When one thinks of London, they think of cultural diversity and this is mirrored in its cuisine. Having spent three years studying in the city, my eyes have been opened to a new realm of culinary experiences. Ranging from humble Caribbean flavours in the South East, a multitude of Asian choice in the East and more refined styles in the city’s affluent West. Unfortunately, my time in London has come to an end, however, my thirst for new discoveries has not. I am to journey through France and Spain, two of Europe’s greatest culinary destinations, in order to discover new flavours, styles and eating experiences. Before I embarked on my trip, it seemed fitting to have my last supper at Chotto-Matte, a Japanese – Peruvian fusion restaurant in the West End, a concept which epitomises the city’s multiculturalism and fine dining scene.
Their website boasts, ‘an evening at Chotto-Matte will give you an experience you will want to repeat.’ Having arrived earlier than my guest, I was ushered to a bar where the space-age stools were not for sitting. From my rickety perch I observed my surroundings; garish décor consisting of black tiled floor and dim lighting. It did, however, serve as a viewing platform from which I could watch young City boys goad one another, Chinese tourists expertly scoff sushi surrounded by an abundance of designer shopping bags and businessmen with their wedding rings safely tucked in their silk-lined pockets.
Once seated, we were presented with our menu. I was simply overwhelmed by the complex literature put in front of me. The menu, however, is merely a reflection of this extravagant eatery, which climbs three floors that house a cocktail lounge, a 55-cover restaurant, a sushi bar, a Robata grill which caters to a 100-cover dining room and four kitchens. Fortunately, my guest had been before, she could therefore aid my navigation through the four page maze.
Of the many dishes we ordered, the highlight for my dining companion was the Padrόn peppers glazed in miso, an excellent evolution of the simple Spanish classic. For me, the Tentáculos de pulpo – octopus tentacles – were tender and not over powered by the teriyaki sauce that seemed to coat everything, they conjured images of childhood vacations to Greek islands where I have fond memories of watching men haul live octopus from the water. If Chotto-Matte’s Tentáculos de pulpo could evoke such personal memories they must be doing something right.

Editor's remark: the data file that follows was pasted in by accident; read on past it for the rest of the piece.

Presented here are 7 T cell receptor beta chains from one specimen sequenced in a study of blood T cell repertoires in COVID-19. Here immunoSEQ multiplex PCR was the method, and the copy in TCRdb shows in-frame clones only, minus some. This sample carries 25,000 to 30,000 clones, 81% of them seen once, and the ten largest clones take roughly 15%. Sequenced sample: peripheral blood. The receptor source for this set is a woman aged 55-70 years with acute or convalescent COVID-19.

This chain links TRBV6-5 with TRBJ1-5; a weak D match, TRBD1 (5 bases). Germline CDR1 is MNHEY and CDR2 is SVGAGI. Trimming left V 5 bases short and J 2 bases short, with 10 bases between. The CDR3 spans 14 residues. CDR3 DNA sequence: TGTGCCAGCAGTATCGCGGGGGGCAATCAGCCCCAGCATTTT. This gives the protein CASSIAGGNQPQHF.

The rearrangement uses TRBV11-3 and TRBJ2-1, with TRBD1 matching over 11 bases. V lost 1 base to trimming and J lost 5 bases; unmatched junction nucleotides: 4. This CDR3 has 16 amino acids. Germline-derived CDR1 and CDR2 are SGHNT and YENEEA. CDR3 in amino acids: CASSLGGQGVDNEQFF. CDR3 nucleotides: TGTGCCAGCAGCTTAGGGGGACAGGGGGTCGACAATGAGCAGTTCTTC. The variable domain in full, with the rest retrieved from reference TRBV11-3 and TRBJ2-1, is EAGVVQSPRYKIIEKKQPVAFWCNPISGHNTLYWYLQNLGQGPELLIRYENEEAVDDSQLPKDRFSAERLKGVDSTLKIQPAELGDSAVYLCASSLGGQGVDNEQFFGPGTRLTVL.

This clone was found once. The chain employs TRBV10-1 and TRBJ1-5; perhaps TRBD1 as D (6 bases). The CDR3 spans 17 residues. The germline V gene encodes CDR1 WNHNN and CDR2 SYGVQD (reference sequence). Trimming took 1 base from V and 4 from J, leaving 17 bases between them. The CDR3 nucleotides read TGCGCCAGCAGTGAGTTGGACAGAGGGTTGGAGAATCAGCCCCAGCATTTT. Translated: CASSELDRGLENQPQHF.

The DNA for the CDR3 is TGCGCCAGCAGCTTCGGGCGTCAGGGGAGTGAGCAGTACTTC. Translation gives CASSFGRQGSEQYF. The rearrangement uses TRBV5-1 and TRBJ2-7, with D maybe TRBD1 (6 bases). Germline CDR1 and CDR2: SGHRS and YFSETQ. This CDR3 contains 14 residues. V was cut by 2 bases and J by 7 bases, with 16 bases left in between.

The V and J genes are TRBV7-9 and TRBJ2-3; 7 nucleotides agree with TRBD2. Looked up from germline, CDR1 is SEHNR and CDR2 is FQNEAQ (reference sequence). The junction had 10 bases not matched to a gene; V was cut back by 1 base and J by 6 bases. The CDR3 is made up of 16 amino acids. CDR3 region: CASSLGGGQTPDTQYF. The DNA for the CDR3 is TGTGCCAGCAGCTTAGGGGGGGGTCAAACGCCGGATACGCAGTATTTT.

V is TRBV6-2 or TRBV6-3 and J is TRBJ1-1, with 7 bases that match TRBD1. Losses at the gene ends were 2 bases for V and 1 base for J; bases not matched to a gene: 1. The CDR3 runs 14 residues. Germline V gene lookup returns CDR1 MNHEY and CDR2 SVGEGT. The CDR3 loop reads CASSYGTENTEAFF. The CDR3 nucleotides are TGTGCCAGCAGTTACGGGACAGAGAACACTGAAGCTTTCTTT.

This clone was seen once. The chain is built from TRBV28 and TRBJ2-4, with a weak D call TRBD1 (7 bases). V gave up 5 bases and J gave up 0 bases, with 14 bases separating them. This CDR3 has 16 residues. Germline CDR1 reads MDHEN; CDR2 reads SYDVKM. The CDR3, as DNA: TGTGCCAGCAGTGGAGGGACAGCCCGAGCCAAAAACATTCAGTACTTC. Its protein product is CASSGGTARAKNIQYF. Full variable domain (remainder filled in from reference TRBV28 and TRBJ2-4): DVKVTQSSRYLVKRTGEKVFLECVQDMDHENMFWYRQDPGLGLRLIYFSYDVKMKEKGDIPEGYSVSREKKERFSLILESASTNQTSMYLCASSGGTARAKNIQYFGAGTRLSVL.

Another pleasant dish was the Asado de Tira – slow cooked beef short rib glazed in teriyaki sauce– which dissolved upon contact with my taste buds, demonstrating the quality of the meat and the drawn out cooking process. To my surprise, both the beef and the octopus were served with purple potatoes, a smooth, smoked mash that was a new flavour to me and most enjoyable. Given the size of the menu, however, the recurrence of this side dish was a little disappointing.
My favoured Peruvian element of the meal was the seabass ceviche. The citrus, coriander and chive oil that coated the fish and slightly cooked it was very refreshing. The toasted corn added a crunchy element I had never before experienced with ceviche; however, it did not compare to its Peruvian counterpart just down the road, at Ceviche.
Perhaps the only reasonably priced course was the Chotto-Matte ‘Dessert Platter’ consisting of, sorbets, Salted caramel chocolate fondant, as rich as you would expect from a good fondant, Coconut Mount Piyashiri which I can only describe as a modern, deconstructed Banoffee Pie and Brûlée de la passiόn, which was good but lacked the latter.
Nevertheless, I ended up paying £160 for two people to eat unexceptional sushi, chocolate fondant and to sit in a room that harried each of my senses relentlessly for my entire visit. If it wasn’t for the quality of my company I wouldn’t have stayed for the two hours we were there. Perhaps I stand alone in my dislike for garish décor and boisterous ambience but I am sorry Chotto-Matte, I’m not sure I would like to repeat my experience.